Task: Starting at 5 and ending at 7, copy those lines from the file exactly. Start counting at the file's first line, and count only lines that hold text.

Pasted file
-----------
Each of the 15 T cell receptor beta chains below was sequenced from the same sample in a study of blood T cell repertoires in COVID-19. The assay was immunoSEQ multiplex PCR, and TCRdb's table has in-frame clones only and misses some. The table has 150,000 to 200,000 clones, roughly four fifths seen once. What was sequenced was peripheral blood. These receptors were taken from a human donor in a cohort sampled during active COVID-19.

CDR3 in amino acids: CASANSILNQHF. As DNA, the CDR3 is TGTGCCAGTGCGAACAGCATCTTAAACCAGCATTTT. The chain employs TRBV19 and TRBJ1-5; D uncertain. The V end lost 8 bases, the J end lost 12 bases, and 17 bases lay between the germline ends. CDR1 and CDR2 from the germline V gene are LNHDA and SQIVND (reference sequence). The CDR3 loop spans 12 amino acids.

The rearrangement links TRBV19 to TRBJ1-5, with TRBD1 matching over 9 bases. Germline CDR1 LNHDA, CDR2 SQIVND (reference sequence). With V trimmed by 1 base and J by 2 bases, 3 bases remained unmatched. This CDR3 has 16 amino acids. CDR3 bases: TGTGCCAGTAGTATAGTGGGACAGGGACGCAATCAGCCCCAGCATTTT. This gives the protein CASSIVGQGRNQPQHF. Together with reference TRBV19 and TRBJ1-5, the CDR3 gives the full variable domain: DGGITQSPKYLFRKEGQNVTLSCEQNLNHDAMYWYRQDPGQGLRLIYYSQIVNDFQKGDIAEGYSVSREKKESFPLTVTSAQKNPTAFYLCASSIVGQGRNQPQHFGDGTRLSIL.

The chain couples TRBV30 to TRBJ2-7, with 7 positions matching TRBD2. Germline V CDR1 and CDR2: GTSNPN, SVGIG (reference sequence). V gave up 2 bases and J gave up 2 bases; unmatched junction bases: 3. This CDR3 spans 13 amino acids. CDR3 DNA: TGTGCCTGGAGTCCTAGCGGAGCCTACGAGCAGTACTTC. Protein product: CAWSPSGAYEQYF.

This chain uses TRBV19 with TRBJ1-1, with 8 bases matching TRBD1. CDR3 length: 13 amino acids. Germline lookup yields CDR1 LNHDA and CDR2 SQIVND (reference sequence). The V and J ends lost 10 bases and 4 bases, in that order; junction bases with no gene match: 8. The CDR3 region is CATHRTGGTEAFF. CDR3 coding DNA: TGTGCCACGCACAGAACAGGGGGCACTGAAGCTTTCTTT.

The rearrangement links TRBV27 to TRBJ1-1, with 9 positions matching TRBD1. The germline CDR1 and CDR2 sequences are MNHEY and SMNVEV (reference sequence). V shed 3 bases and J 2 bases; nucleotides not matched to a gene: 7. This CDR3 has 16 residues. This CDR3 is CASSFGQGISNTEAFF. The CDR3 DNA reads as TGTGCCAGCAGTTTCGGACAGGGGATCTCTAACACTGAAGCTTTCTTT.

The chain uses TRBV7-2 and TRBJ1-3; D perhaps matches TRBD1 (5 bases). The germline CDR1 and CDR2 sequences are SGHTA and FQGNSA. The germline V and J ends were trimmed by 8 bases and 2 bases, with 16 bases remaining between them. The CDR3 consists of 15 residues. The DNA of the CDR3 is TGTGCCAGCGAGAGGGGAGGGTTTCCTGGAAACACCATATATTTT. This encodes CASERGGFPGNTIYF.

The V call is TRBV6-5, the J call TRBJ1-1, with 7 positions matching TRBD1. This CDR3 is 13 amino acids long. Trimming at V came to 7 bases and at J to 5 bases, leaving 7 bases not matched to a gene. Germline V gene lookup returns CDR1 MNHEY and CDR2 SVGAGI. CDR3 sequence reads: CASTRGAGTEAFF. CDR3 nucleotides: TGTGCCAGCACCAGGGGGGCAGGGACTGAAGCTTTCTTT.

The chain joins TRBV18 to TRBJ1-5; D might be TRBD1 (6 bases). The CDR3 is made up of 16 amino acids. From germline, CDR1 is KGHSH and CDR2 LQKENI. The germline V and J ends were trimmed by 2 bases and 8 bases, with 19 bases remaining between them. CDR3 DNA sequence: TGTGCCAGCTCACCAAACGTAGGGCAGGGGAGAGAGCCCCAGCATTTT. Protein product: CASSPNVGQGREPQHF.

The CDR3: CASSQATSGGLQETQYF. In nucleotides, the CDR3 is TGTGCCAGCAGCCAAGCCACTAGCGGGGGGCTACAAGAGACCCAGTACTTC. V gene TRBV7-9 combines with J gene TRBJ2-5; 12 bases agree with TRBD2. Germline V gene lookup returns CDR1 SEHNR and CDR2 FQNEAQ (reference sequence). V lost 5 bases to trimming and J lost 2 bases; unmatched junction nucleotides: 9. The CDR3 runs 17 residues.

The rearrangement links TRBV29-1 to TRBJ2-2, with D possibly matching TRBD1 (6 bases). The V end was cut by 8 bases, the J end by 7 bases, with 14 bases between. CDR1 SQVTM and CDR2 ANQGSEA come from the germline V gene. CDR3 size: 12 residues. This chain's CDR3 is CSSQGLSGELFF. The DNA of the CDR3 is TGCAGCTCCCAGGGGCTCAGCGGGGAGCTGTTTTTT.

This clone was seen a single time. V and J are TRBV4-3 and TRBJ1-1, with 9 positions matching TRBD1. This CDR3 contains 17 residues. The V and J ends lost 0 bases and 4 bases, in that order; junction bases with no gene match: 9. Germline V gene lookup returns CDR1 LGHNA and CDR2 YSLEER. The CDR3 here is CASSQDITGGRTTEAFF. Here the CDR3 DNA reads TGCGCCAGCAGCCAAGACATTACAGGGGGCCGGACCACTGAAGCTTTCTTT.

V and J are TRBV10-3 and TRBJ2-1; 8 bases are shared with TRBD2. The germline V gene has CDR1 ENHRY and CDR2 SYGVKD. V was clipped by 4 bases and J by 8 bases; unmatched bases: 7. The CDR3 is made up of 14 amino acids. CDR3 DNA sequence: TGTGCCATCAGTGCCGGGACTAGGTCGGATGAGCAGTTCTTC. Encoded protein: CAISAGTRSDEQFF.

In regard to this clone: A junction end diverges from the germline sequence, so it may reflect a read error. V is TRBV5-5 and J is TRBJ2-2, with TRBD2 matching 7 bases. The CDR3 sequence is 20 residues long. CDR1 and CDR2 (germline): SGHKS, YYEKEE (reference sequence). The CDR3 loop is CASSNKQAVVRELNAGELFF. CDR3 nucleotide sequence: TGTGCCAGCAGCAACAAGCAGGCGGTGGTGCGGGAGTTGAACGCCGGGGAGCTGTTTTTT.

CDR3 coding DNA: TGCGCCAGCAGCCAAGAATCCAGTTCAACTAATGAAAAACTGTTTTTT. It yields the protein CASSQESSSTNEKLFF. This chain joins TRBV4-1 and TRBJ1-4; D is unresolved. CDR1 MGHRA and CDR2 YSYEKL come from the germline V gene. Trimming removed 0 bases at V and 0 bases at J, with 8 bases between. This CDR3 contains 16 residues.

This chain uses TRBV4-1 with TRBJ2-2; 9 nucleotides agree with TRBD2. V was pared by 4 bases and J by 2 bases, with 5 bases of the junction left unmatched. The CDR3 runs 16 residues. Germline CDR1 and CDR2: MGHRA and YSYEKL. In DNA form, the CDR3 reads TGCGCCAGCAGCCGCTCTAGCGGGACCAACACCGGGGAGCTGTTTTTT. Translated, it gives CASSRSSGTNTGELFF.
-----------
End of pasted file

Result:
This chain uses TRBV19 with TRBJ1-1, with 8 bases matching TRBD1. CDR3 length: 13 amino acids. Germline lookup yields CDR1 LNHDA and CDR2 SQIVND (reference sequence). The V and J ends lost 10 bases and 4 bases, in that order; junction bases with no gene match: 8. The CDR3 region is CATHRTGGTEAFF. CDR3 coding DNA: TGTGCCACGCACAGAACAGGGGGCACTGAAGCTTTCTTT.

The rearrangement links TRBV27 to TRBJ1-1, with 9 positions matching TRBD1. The germline CDR1 and CDR2 sequences are MNHEY and SMNVEV (reference sequence). V shed 3 bases and J 2 bases; nucleotides not matched to a gene: 7. This CDR3 has 16 residues. This CDR3 is CASSFGQGISNTEAFF. The CDR3 DNA reads as TGTGCCAGCAGTTTCGGACAGGGGATCTCTAACACTGAAGCTTTCTTT.

The chain uses TRBV7-2 and TRBJ1-3; D perhaps matches TRBD1 (5 bases). The germline CDR1 and CDR2 sequences are SGHTA and FQGNSA. The germline V and J ends were trimmed by 8 bases and 2 bases, with 16 bases remaining between them. The CDR3 consists of 15 residues. The DNA of the CDR3 is TGTGCCAGCGAGAGGGGAGGGTTTCCTGGAAACACCATATATTTT. This encodes CASERGGFPGNTIYF.